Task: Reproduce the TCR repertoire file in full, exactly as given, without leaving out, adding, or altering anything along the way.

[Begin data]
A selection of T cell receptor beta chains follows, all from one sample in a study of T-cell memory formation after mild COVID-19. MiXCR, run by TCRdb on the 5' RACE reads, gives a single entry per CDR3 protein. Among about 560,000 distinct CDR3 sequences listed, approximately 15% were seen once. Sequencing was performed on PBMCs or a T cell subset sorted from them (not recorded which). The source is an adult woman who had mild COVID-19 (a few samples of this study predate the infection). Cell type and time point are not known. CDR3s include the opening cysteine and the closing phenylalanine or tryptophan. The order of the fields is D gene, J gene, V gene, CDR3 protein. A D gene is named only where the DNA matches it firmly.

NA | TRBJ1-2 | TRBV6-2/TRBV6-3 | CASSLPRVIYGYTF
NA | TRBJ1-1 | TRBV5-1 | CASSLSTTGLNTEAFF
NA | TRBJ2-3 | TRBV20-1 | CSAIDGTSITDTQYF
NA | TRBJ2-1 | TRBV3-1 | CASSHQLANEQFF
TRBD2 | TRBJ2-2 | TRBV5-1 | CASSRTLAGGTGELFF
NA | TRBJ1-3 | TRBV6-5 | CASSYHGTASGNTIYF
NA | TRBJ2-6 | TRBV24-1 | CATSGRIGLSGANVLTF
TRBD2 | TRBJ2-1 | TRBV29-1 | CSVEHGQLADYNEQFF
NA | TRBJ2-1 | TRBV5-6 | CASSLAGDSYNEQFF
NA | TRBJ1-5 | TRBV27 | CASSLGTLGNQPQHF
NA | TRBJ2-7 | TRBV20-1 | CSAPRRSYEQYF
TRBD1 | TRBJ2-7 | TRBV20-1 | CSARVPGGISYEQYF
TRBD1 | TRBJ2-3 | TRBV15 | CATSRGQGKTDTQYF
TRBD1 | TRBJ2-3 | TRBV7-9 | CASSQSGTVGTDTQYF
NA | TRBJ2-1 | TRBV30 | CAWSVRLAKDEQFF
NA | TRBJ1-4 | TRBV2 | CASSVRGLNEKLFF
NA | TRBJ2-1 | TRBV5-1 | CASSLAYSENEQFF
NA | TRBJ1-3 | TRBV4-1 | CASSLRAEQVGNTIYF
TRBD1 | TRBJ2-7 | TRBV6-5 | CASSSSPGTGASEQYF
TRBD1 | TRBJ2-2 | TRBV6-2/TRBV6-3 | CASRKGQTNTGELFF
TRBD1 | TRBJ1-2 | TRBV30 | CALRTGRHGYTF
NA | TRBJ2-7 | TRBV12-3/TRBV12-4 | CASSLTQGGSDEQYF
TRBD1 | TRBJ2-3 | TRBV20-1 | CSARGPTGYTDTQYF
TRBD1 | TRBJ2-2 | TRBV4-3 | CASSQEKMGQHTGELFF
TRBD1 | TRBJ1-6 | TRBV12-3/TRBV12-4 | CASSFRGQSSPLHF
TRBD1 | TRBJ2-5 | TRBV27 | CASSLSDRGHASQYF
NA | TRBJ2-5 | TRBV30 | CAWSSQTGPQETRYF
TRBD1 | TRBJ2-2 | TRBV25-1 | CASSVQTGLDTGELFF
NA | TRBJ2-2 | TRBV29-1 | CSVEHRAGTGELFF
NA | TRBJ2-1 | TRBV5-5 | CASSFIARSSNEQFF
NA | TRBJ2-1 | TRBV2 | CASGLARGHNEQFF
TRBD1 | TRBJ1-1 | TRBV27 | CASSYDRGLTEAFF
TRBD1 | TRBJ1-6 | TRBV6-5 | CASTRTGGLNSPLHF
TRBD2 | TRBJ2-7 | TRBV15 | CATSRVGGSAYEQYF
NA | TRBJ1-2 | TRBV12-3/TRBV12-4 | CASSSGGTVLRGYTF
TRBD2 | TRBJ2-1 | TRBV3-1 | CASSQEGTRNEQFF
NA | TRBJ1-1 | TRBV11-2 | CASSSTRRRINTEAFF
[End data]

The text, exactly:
A selection of T cell receptor beta chains follows, all from one sample in a study of T-cell memory formation after mild COVID-19. MiXCR, run by TCRdb on the 5' RACE reads, gives a single entry per CDR3 protein. Among about 560,000 distinct CDR3 sequences listed, approximately 15% were seen once. Sequencing was performed on PBMCs or a T cell subset sorted from them (not recorded which). The source is an adult woman who had mild COVID-19 (a few samples of this study predate the infection). Cell type and time point are not known. CDR3s include the opening cysteine and the closing phenylalanine or tryptophan. The order of the fields is D gene, J gene, V gene, CDR3 protein. A D gene is named only where the DNA matches it firmly.

NA | TRBJ1-2 | TRBV6-2/TRBV6-3 | CASSLPRVIYGYTF
NA | TRBJ1-1 | TRBV5-1 | CASSLSTTGLNTEAFF
NA | TRBJ2-3 | TRBV20-1 | CSAIDGTSITDTQYF
NA | TRBJ2-1 | TRBV3-1 | CASSHQLANEQFF
TRBD2 | TRBJ2-2 | TRBV5-1 | CASSRTLAGGTGELFF
NA | TRBJ1-3 | TRBV6-5 | CASSYHGTASGNTIYF
NA | TRBJ2-6 | TRBV24-1 | CATSGRIGLSGANVLTF
TRBD2 | TRBJ2-1 | TRBV29-1 | CSVEHGQLADYNEQFF
NA | TRBJ2-1 | TRBV5-6 | CASSLAGDSYNEQFF
NA | TRBJ1-5 | TRBV27 | CASSLGTLGNQPQHF
NA | TRBJ2-7 | TRBV20-1 | CSAPRRSYEQYF
TRBD1 | TRBJ2-7 | TRBV20-1 | CSARVPGGISYEQYF
TRBD1 | TRBJ2-3 | TRBV15 | CATSRGQGKTDTQYF
TRBD1 | TRBJ2-3 | TRBV7-9 | CASSQSGTVGTDTQYF
NA | TRBJ2-1 | TRBV30 | CAWSVRLAKDEQFF
NA | TRBJ1-4 | TRBV2 | CASSVRGLNEKLFF
NA | TRBJ2-1 | TRBV5-1 | CASSLAYSENEQFF
NA | TRBJ1-3 | TRBV4-1 | CASSLRAEQVGNTIYF
TRBD1 | TRBJ2-7 | TRBV6-5 | CASSSSPGTGASEQYF
TRBD1 | TRBJ2-2 | TRBV6-2/TRBV6-3 | CASRKGQTNTGELFF
TRBD1 | TRBJ1-2 | TRBV30 | CALRTGRHGYTF
NA | TRBJ2-7 | TRBV12-3/TRBV12-4 | CASSLTQGGSDEQYF
TRBD1 | TRBJ2-3 | TRBV20-1 | CSARGPTGYTDTQYF
TRBD1 | TRBJ2-2 | TRBV4-3 | CASSQEKMGQHTGELFF
TRBD1 | TRBJ1-6 | TRBV12-3/TRBV12-4 | CASSFRGQSSPLHF
TRBD1 | TRBJ2-5 | TRBV27 | CASSLSDRGHASQYF
NA | TRBJ2-5 | TRBV30 | CAWSSQTGPQETRYF
TRBD1 | TRBJ2-2 | TRBV25-1 | CASSVQTGLDTGELFF
NA | TRBJ2-2 | TRBV29-1 | CSVEHRAGTGELFF
NA | TRBJ2-1 | TRBV5-5 | CASSFIARSSNEQFF
NA | TRBJ2-1 | TRBV2 | CASGLARGHNEQFF
TRBD1 | TRBJ1-1 | TRBV27 | CASSYDRGLTEAFF
TRBD1 | TRBJ1-6 | TRBV6-5 | CASTRTGGLNSPLHF
TRBD2 | TRBJ2-7 | TRBV15 | CATSRVGGSAYEQYF
NA | TRBJ1-2 | TRBV12-3/TRBV12-4 | CASSSGGTVLRGYTF
TRBD2 | TRBJ2-1 | TRBV3-1 | CASSQEGTRNEQFF
NA | TRBJ1-1 | TRBV11-2 | CASSSTRRRINTEAFF